Representatives from the various sites present also gave their own presentations, which provided WHITRAP-Shanghai and national agencies a detailed perspective of how they are managing their sites and the support that they need from the national government and UNESCO.

Dr. Ricca emphasized that threats and challenges faced by UNESCO World Heritage Sites in the Philippines are not isolated cases, and that local site managers can tap into the vast experience of World Heritage Site managers in Southeast Asia and beyond. This is especially important in the area of disaster risk reduction and management, which is an evolving theme in heritage preservation and a very relevant discussion for the Philippines.

Dr. Anna-Paola Pola, Director for Urban Planning, WHITRAP-Shanghai discussed the importance of maps as a tool in site management. She encouraged site managers to develop and use maps in identifying and addressing issues within their sites, as well as in observing how their sites develop overtime. According to her, maps can be definitive in the way they show a property’s integrity and authenticity, and thereby its OUV.

Both Dr. Ricca and Dr. Pola also discussed the blurring of the culture-nature divide, which is an important consideration in managing natural sites with a significant cultural dimension. In particular, Dr. Ricca recommended Mt. Mantalingahan Protected Landscape to explore the property’s cultural and anthropological facets and integrate these in the nomination dossier. According to him, this will set apart the property from other natural sites that focused on the same biodiversity component.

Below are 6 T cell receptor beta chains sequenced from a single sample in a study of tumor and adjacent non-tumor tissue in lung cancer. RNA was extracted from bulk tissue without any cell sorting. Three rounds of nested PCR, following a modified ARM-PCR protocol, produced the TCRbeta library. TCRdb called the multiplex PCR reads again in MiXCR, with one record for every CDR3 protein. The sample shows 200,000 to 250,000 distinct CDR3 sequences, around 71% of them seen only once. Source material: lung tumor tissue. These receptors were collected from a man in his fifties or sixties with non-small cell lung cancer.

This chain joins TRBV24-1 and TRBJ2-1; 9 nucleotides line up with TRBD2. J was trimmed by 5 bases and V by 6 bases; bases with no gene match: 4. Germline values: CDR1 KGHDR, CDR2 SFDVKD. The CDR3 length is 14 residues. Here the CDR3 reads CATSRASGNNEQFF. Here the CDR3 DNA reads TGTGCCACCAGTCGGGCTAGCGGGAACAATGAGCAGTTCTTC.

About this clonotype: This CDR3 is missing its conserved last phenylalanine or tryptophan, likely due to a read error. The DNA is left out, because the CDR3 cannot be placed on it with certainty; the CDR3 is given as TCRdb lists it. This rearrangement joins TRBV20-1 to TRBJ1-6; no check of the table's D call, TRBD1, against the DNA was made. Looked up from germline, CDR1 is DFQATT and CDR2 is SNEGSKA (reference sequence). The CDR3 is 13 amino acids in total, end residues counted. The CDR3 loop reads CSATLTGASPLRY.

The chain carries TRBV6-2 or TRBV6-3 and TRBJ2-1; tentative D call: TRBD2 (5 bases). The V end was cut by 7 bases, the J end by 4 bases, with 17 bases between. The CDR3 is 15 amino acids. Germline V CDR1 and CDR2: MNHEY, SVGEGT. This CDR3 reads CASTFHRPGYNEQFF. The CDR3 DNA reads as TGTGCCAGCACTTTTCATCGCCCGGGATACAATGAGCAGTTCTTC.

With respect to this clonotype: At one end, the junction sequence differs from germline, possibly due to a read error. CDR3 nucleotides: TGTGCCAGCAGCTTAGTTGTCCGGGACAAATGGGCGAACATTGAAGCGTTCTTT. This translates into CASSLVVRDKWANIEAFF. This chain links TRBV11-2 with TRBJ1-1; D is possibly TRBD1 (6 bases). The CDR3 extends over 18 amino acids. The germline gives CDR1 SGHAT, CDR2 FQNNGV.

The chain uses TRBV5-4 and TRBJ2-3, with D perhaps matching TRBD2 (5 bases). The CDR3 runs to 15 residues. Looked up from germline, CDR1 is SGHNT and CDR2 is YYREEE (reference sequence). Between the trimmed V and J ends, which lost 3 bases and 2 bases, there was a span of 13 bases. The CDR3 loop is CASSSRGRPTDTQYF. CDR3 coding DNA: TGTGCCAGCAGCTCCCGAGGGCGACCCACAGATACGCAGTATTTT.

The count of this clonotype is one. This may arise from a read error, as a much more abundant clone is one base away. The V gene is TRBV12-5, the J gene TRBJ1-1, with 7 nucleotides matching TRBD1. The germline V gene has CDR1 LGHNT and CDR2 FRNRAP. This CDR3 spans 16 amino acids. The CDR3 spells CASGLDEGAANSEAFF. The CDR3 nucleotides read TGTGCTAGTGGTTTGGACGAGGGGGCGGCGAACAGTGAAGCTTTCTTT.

Enhancing linkages within the PH
The Series was indeed an important initiative in providing site managers with new knowledge on how to maximize opportunities and address challenges within their properties. More importantly, it served as a venue for site managers to connect with national agencies and form stronger relationships with them.

Site managers and technical staff from the national agencies engaged in discussions surrounding legislation, coordination, and allocation of resources, as well the implementation of national projects within their properties. Natural sites also touched base with NCCA to explore how the latter’s cultural programmes can enhance the protection of their sites’ natural heritage.

UNACOM, DENR, and NCCA all gained a better perspective on the 1972 World Heritage Convention and the important roles that they play in bringing the sites closer to the international community where they belong.

Follow-ups to this Series will include discussions with cultural agencies and relevant national agencies such as the Department of Tourism (DOT) and the Department of Interior and Local Government (DILG). UNACOM and WHITRAP will also invite more UNESCO World Heritage and Tentative List Sites in the Philippines, to enhance and establish the holistic and sustainable protection of our country’s rich cultural and natural heritage.

“Beyond capitalizing on the tourism value of a UNESCO World Heritage Site, we can tap the international community for support in education, capacity-building, and conservation of our sites. This training series is an example of an international collaboration with UNESCO’s wider system of experts and trainers,” Ms. Lindsay Barrientos, EnP, Deputy Executive Director II, UNACOM said.